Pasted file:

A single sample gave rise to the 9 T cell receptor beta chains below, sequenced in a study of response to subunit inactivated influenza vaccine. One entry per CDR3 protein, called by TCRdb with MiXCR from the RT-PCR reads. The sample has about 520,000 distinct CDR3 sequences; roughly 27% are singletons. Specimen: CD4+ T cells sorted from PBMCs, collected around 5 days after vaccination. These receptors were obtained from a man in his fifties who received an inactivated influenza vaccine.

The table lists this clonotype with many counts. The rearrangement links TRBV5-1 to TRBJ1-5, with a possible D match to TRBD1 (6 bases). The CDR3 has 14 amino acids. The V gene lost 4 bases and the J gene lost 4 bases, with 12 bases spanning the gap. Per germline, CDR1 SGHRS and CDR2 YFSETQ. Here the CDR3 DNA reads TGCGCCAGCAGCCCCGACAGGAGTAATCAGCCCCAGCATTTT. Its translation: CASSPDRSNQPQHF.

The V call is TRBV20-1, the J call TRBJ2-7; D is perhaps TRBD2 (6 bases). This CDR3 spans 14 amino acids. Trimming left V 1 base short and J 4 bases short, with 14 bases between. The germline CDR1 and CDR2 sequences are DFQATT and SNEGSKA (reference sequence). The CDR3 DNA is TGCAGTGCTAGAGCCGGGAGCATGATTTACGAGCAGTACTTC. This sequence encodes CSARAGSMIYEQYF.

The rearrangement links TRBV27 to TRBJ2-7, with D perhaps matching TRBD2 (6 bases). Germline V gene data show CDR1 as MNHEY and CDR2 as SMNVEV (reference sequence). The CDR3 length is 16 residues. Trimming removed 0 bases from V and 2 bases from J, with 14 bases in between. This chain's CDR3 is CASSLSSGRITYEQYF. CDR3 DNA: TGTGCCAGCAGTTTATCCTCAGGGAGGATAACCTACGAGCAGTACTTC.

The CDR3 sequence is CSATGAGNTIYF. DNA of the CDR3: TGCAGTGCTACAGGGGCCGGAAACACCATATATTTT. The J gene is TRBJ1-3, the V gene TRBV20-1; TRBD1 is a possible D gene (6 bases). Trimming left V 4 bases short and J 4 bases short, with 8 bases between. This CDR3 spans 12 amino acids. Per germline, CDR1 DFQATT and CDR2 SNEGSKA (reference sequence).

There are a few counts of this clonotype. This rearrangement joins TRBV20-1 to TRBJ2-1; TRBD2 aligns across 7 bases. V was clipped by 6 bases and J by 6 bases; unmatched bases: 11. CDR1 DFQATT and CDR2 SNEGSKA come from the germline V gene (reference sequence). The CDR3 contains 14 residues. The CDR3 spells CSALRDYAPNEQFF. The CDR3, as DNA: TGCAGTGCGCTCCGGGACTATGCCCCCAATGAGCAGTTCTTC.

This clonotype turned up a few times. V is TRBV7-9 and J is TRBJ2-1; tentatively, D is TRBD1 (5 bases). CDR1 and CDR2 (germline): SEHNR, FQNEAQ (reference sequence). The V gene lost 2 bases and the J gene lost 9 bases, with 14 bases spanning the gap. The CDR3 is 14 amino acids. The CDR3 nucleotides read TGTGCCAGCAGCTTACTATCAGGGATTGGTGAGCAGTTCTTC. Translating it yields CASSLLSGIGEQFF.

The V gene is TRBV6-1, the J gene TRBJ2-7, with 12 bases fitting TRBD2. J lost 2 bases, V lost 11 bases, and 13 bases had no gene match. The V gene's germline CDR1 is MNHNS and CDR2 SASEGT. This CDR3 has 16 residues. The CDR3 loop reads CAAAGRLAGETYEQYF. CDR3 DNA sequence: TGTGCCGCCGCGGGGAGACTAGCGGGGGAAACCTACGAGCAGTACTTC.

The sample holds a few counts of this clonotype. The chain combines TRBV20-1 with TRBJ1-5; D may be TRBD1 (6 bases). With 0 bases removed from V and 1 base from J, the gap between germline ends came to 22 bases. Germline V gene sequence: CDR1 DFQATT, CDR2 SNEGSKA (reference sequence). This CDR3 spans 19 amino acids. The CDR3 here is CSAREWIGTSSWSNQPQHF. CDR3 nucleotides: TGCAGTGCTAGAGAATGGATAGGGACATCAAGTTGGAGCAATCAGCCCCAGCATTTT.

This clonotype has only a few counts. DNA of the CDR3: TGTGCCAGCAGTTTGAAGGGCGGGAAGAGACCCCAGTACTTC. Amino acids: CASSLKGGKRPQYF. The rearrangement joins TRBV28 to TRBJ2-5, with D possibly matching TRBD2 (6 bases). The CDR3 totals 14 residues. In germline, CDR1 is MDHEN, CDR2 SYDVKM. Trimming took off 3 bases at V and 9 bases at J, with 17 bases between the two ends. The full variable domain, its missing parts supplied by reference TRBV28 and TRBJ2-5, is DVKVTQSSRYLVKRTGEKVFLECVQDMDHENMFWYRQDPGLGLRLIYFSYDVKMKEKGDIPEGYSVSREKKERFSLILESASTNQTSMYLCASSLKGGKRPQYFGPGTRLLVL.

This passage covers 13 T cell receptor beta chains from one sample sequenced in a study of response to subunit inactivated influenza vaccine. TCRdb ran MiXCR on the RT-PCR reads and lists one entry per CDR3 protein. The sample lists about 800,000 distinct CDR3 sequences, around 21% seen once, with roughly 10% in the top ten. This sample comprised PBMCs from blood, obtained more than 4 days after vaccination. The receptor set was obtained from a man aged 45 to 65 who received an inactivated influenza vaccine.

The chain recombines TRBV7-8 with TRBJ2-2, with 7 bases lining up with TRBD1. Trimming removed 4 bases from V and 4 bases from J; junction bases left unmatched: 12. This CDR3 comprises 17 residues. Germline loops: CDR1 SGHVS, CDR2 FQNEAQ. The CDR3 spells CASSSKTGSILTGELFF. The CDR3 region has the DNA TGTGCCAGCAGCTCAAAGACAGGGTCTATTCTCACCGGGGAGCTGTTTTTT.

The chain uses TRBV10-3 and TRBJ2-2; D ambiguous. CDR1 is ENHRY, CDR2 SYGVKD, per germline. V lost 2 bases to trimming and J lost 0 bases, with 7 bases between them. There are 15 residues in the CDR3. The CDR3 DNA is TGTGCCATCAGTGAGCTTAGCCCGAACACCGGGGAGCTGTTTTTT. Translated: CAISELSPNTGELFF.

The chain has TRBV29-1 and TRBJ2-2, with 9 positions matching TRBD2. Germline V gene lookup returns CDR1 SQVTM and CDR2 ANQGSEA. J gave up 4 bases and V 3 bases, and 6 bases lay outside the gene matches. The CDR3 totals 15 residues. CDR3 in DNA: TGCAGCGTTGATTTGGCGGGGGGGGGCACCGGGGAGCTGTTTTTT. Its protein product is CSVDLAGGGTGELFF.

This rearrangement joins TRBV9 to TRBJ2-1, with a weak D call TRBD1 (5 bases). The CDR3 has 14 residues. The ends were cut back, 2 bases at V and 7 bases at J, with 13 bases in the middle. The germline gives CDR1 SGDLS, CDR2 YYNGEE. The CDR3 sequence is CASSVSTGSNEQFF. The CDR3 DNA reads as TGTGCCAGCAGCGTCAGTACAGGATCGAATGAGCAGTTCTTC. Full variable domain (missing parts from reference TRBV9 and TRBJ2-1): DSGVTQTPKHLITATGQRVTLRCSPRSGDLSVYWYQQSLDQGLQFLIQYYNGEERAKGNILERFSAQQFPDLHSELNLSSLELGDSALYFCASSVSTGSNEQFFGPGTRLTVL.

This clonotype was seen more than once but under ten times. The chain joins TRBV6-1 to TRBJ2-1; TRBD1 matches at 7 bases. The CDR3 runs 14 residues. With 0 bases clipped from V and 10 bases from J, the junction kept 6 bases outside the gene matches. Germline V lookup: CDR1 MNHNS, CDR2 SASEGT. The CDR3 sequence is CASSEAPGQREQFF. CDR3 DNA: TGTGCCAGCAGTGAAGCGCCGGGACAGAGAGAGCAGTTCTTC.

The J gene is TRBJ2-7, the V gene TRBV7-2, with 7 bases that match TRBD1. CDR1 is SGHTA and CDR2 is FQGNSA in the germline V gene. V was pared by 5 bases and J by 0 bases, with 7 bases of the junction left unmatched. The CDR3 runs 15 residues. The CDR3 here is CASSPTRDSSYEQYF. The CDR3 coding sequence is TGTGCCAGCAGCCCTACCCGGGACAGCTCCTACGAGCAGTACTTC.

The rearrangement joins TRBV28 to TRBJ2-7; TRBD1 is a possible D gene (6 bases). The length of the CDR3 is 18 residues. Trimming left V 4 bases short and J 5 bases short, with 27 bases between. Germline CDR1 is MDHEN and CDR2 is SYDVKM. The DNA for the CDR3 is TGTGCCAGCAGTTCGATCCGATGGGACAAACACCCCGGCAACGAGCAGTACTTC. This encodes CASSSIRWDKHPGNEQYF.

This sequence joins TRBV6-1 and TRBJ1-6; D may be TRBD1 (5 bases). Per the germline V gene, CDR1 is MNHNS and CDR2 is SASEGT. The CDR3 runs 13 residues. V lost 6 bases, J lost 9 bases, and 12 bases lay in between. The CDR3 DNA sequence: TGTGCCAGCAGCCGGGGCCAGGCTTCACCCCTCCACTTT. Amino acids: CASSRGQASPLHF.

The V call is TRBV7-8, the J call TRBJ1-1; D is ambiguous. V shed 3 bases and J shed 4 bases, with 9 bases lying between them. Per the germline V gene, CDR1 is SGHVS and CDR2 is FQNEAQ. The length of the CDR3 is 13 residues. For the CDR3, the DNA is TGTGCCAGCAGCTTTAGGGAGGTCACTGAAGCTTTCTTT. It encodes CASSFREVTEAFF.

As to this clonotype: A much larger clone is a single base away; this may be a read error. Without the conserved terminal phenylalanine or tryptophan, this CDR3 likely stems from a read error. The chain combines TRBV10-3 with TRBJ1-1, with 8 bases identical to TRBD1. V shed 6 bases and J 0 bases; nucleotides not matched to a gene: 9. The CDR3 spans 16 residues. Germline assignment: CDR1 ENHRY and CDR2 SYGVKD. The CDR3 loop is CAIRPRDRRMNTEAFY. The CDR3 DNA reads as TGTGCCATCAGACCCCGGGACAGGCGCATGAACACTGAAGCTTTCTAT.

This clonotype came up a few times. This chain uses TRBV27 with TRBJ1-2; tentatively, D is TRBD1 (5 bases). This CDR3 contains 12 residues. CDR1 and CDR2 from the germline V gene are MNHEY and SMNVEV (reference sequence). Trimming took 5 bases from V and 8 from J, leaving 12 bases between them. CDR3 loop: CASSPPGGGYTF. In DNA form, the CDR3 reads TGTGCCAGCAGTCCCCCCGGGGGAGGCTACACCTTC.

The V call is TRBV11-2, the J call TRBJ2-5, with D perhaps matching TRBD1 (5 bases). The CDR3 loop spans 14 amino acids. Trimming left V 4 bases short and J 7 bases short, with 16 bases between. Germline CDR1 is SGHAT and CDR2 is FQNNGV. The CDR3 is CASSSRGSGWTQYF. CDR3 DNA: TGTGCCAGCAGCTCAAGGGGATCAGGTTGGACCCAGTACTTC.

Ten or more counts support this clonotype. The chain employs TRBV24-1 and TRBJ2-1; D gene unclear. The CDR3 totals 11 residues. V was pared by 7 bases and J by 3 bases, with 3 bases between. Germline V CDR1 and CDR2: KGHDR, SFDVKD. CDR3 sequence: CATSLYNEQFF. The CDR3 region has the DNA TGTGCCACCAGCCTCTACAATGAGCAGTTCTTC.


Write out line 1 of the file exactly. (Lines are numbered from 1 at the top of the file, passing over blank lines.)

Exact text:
A single sample gave rise to the 9 T cell receptor beta chains below, sequenced in a study of response to subunit inactivated influenza vaccine. One entry per CDR3 protein, called by TCRdb with MiXCR from the RT-PCR reads. The sample has about 520,000 distinct CDR3 sequences; roughly 27% are singletons. Specimen: CD4+ T cells sorted from PBMCs, collected around 5 days after vaccination. These receptors were obtained from a man in his fifties who received an inactivated influenza vaccine.